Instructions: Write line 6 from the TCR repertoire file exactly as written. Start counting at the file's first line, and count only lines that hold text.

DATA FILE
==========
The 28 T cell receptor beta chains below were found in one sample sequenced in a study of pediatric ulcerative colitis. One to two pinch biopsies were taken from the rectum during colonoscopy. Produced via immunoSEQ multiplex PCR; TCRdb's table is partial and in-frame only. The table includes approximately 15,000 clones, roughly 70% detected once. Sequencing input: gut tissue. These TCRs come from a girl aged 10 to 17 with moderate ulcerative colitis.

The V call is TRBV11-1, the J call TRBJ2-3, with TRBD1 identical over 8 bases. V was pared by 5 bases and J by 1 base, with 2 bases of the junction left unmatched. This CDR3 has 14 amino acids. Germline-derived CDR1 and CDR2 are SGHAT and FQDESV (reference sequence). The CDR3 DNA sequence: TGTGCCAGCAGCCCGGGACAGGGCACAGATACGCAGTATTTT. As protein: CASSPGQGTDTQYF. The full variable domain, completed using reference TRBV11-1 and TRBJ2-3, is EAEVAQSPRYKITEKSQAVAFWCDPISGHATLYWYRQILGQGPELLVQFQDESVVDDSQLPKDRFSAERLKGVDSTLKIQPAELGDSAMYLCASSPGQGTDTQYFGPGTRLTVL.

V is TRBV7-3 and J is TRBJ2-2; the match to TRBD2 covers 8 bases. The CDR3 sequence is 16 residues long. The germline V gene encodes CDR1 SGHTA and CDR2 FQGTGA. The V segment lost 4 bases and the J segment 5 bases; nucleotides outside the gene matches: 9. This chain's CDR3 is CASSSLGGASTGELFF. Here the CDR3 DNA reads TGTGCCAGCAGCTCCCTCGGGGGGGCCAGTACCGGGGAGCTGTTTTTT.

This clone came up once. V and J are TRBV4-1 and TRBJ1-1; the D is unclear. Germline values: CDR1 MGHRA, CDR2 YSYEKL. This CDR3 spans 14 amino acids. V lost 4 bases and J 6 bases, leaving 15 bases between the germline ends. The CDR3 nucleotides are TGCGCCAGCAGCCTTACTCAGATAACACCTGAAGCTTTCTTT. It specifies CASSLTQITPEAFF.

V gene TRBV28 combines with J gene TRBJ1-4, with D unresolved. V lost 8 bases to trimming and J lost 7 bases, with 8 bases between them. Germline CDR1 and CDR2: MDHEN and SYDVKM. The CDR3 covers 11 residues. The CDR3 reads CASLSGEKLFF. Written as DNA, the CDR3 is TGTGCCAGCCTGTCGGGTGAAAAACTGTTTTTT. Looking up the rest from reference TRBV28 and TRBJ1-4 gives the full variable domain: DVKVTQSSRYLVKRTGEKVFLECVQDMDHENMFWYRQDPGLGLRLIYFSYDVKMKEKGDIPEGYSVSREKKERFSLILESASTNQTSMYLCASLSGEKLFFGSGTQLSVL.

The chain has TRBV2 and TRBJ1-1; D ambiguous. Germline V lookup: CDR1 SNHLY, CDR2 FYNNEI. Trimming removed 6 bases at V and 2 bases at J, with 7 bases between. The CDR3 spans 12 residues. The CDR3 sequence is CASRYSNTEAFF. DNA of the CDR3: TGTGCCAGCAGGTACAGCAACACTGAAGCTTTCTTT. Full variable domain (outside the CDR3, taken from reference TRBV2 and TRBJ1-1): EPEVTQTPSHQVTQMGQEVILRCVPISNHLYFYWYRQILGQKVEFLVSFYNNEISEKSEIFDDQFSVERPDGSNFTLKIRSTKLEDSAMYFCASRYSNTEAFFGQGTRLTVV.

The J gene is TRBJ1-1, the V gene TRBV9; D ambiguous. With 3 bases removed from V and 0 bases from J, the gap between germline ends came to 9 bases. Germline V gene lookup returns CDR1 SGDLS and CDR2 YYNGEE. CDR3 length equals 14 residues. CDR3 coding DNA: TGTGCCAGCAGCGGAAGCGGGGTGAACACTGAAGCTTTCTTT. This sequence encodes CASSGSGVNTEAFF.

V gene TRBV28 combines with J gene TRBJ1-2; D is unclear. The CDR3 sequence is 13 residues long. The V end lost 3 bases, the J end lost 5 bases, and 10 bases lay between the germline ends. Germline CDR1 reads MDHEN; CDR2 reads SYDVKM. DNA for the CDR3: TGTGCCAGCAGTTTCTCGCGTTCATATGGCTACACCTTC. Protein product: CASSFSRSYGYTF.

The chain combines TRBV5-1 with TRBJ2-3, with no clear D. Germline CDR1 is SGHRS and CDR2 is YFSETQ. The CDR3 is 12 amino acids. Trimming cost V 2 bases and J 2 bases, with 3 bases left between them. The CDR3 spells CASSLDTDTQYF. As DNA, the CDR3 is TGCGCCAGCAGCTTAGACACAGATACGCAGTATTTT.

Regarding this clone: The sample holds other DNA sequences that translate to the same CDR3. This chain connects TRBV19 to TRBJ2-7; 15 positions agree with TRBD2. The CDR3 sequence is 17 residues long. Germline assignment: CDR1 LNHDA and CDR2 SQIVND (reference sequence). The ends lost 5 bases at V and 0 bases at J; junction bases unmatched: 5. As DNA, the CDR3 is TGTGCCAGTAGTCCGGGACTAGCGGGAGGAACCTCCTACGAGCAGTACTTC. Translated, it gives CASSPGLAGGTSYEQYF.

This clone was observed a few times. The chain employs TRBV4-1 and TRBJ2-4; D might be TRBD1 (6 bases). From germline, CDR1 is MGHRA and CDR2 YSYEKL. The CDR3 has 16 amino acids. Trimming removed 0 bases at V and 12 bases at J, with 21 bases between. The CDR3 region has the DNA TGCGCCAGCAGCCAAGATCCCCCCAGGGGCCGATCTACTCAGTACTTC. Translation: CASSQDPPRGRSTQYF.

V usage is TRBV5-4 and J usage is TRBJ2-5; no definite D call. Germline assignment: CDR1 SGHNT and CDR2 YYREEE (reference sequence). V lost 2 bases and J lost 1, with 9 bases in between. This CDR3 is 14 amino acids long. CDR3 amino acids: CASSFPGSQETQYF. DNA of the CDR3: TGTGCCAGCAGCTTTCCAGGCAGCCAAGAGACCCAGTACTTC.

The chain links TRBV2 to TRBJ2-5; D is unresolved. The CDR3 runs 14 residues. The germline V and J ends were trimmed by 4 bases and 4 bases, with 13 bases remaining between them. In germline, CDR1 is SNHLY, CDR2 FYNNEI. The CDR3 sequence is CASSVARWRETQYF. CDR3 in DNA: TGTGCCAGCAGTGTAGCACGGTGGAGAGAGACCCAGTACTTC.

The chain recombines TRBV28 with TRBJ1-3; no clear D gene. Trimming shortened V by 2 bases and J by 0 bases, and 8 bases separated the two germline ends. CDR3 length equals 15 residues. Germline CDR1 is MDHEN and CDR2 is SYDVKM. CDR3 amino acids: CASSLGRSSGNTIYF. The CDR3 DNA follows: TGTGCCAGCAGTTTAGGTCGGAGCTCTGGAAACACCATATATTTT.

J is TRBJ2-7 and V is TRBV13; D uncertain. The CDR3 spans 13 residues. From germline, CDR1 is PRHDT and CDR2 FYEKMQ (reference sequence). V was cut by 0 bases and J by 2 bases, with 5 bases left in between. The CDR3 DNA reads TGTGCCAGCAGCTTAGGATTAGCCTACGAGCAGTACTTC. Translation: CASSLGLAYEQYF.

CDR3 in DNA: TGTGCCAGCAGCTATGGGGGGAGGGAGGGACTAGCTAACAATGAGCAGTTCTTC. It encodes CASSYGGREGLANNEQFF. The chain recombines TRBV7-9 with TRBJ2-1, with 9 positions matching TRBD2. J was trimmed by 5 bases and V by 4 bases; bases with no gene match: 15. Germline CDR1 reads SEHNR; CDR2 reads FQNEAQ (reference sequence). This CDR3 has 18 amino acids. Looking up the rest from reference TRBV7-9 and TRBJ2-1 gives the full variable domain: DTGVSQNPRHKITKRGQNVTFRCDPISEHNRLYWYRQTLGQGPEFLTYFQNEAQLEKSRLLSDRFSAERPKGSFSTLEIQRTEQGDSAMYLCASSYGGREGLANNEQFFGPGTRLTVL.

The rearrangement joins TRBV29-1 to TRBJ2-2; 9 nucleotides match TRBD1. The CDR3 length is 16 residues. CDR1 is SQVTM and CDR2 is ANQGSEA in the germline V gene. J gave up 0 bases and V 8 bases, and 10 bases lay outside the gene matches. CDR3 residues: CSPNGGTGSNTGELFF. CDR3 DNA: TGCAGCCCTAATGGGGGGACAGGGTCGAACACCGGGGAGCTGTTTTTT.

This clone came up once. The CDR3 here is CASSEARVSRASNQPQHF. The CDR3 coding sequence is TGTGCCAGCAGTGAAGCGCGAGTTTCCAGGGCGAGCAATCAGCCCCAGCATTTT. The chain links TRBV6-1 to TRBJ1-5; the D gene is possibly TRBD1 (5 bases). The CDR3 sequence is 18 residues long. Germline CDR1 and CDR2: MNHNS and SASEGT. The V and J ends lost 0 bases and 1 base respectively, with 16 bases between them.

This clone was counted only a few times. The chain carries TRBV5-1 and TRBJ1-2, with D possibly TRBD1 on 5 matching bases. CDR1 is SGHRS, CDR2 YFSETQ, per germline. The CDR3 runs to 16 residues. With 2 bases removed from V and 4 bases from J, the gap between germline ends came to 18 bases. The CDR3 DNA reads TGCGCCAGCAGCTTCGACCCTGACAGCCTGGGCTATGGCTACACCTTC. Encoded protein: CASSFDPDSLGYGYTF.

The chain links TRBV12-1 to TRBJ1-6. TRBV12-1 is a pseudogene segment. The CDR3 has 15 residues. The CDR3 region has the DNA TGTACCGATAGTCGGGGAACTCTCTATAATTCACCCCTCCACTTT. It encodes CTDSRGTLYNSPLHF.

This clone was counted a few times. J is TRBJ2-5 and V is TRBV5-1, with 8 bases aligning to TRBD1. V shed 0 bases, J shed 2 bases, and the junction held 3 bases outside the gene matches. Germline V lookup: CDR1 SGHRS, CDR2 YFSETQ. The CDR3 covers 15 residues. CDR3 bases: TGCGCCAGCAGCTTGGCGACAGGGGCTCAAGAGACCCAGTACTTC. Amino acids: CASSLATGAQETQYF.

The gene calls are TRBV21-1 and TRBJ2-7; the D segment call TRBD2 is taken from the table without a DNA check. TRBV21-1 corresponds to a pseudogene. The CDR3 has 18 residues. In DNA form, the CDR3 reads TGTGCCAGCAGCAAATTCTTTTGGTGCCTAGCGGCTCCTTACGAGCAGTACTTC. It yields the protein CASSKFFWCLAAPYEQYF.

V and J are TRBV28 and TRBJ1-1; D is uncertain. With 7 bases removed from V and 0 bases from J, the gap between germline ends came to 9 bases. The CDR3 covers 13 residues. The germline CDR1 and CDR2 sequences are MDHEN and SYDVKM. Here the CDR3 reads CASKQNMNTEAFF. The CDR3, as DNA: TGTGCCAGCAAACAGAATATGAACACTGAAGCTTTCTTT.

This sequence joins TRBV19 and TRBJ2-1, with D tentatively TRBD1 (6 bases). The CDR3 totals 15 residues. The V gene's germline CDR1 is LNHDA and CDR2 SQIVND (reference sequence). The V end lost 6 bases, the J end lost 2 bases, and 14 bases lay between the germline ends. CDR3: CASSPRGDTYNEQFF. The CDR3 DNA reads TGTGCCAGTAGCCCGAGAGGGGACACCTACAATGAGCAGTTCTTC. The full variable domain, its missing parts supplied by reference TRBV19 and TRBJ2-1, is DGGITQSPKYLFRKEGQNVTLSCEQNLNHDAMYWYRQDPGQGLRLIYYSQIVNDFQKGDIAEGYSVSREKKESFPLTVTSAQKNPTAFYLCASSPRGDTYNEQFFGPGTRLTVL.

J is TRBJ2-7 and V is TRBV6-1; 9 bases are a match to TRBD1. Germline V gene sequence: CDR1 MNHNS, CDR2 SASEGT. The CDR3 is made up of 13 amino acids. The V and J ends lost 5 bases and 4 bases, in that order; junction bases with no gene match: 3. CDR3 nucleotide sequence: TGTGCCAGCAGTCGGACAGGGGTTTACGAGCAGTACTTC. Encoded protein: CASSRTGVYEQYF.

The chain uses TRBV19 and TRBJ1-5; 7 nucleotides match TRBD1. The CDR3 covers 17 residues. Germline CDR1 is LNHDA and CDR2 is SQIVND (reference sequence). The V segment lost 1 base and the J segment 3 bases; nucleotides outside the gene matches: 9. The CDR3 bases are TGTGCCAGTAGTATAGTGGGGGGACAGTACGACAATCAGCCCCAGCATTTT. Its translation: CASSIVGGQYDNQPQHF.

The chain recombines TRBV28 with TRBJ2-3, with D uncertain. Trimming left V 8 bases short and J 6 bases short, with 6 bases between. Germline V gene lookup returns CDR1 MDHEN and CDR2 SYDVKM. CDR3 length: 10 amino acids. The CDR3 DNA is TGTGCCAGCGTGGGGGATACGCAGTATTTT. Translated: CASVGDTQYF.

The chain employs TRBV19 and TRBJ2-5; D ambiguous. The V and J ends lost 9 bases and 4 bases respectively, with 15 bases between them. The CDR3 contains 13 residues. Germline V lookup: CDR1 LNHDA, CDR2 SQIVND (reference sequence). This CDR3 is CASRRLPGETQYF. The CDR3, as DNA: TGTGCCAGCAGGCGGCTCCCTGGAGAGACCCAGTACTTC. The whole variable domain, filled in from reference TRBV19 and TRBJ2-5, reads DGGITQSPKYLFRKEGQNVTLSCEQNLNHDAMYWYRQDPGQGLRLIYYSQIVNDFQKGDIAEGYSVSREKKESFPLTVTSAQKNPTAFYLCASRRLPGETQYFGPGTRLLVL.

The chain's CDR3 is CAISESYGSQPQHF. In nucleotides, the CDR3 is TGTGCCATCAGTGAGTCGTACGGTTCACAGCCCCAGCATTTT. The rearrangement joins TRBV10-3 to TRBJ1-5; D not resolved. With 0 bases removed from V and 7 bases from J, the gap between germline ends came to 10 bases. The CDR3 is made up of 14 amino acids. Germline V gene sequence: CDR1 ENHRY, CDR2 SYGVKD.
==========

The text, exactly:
The chain has TRBV2 and TRBJ1-1; D ambiguous. Germline V lookup: CDR1 SNHLY, CDR2 FYNNEI. Trimming removed 6 bases at V and 2 bases at J, with 7 bases between. The CDR3 spans 12 residues. The CDR3 sequence is CASRYSNTEAFF. DNA of the CDR3: TGTGCCAGCAGGTACAGCAACACTGAAGCTTTCTTT. Full variable domain (outside the CDR3, taken from reference TRBV2 and TRBJ1-1): EPEVTQTPSHQVTQMGQEVILRCVPISNHLYFYWYRQILGQKVEFLVSFYNNEISEKSEIFDDQFSVERPDGSNFTLKIRSTKLEDSAMYFCASRYSNTEAFFGQGTRLTVV.